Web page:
Wednesday, January 30, 2013

Bright Pink Pigment: Five Ways

I've owned MAC's New Fixation pigment for a little while and I've never used it. So when I was challenged to do a post on how to use a bright pink pigment, I thought, why not. Let's see what I can do. 

I got New Fixation at a charity bag at one of the Estee Lauder Warehouse sales held in Markham, Ontario. I've never used it. It is described as a bright fucsia red with soft pearl and it was a limited edition product. If you're interested in a similar pigment colour, check out MAC's Fuchsia pigment. 

MAC pigments are loose powder pigments and come in a multitude of colours. They retail for approximately $25 CDN. MAC pigments are multi-use products. They can used as is, and mixed with other mediums for different textures and consistency. Some pigments should not be used on the lips and eyes but MAC is pretty good at labelling which are and which aren't. A little pigment goes a very long way. The photo above of the loose pigment on a tissue is what I had left after all of the product I used below. Unless you're using a pigment colour to mix with body lotion or making nail polish, it's likely one container will last you quite awhile. 

First thing I tried was using it as a blush. I tipped the product out onto a tissue (photo is at the top of this post) and worked it into a blush brush, just as I would with a pressed powder brush, but more carefully. Pigments are concentrated colour so a little goes a long way. New Fixation is a bright fuchsia, so this was going to go on intensely if I didn't go softly. 

Here it is applied to my cheek before blending. It's pretty intense. 

After blending, it's still bright but much more subtle. Most definitely a good blush colour. You could also blend New Fixation (or any pigment colour) with a cream, like a concealer or  foundation or moisturizer to mute the shade and create a cream blush.

Next I tried it on my eyes. I am not someone who wears bright colours on my eyes in large quantities. I tend to keep it pretty simple. Pink eyeshadow can make you look sick and tired since pink is how your eyes look when you get sick or are tired. It's also not great it you have dry eyes since they'll look even more bloodshot and irritated. So I tentatively persevered, applying it to my lid, concentrating it on the outer corner and blending it out towards the inner corner and up to my crease. Pairing a bright colour with black is always a good trick, so I used a black pencil liner along my lashline. This is obviously an edgy look, hot pink and black making me think of the 1980s and punk rock.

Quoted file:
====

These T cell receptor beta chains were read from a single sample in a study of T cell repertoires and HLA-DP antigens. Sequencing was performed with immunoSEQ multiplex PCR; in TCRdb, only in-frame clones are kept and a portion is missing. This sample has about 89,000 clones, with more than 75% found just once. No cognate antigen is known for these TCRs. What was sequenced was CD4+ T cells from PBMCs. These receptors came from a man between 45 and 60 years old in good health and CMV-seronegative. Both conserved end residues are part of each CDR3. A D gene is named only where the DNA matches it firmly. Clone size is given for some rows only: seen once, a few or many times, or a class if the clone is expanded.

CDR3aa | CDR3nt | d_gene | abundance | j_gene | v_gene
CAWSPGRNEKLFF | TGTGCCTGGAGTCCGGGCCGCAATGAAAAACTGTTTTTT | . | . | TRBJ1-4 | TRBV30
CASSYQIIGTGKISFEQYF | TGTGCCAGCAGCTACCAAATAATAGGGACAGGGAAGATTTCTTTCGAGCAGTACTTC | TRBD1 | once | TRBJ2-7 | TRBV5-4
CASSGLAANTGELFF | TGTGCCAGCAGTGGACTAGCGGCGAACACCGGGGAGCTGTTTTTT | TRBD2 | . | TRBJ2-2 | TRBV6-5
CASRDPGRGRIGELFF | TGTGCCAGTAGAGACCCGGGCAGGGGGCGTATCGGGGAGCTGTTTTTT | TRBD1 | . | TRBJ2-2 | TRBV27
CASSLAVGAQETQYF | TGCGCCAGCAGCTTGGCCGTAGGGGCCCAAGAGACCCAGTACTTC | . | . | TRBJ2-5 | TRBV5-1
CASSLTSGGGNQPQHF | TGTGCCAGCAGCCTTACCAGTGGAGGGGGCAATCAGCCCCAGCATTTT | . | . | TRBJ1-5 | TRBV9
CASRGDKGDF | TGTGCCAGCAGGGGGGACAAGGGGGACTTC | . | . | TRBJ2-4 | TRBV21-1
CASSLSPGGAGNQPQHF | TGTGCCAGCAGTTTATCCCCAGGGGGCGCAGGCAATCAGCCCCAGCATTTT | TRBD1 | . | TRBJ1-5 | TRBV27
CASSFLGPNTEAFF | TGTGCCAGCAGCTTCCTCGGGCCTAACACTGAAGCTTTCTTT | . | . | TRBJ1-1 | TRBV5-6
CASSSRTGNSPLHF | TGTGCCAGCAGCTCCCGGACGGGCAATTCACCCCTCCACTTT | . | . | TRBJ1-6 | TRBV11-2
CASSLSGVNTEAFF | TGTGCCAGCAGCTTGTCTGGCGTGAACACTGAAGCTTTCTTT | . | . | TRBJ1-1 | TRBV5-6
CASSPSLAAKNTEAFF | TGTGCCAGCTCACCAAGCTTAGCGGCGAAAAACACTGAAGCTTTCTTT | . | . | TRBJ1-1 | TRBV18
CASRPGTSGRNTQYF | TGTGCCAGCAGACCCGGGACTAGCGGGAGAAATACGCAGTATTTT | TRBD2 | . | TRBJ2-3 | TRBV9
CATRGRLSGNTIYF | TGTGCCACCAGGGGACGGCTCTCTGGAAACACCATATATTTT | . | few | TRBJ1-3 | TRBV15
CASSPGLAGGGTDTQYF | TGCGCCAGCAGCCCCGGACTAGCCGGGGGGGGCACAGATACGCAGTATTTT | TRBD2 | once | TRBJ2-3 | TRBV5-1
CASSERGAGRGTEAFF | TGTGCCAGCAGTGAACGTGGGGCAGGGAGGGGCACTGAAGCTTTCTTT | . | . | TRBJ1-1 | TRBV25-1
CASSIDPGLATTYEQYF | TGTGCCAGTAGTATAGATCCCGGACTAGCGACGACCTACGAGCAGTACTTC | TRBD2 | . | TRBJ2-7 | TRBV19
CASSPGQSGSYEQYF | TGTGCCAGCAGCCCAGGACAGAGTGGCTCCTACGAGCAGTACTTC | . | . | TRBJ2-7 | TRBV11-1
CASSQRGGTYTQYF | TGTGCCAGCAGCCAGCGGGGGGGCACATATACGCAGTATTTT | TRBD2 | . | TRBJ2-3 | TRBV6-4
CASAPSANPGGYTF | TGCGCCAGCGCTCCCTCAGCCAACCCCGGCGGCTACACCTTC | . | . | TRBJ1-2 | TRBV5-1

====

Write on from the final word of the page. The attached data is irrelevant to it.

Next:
But not quite enough on its own, so I added a bit of black to my crease as well as some black pencil underneath my eye and on my waterline. 

I was impressed how much I like the bright pink as an eyeshadow. It didn't make me look sick or (more) tired. The black pencil also has a touch of sparkle too it which helps to make this look a bit more edgy.

I was liking the way it looked so much, so I added more New Fixation. The black in my crease became more purple underneath the fuchsia and I liked it even better. I'd totally wear this eye look out to a concert. 

So success on the cheeks and success on the eyes. Let's try lips...

Pigments can be mixed with almost any medium. Below, I've mixed it with a lip balm for a sheer, soft rosy effect. 

I topped a red lipstick with some of the pigment by pressing it onto my lips. It matted the lipstick and gave it a velvety effect as well as adding a bit of pink-purple colour. 

Finally I blended New Fixation with some soft pink lipgloss. 

Bazinga! That's a bright lip gloss. 

This is probably the truest New Fixation appeared when applied, colour-wise. It read quite cool on my eyes, and was muted as a lip balm. 

So there you have it. Five ways to wear a bright pink pigment colour. Have I inspired you? I wonder how many different ways I could wear a blue or green pigment? Probably not five...


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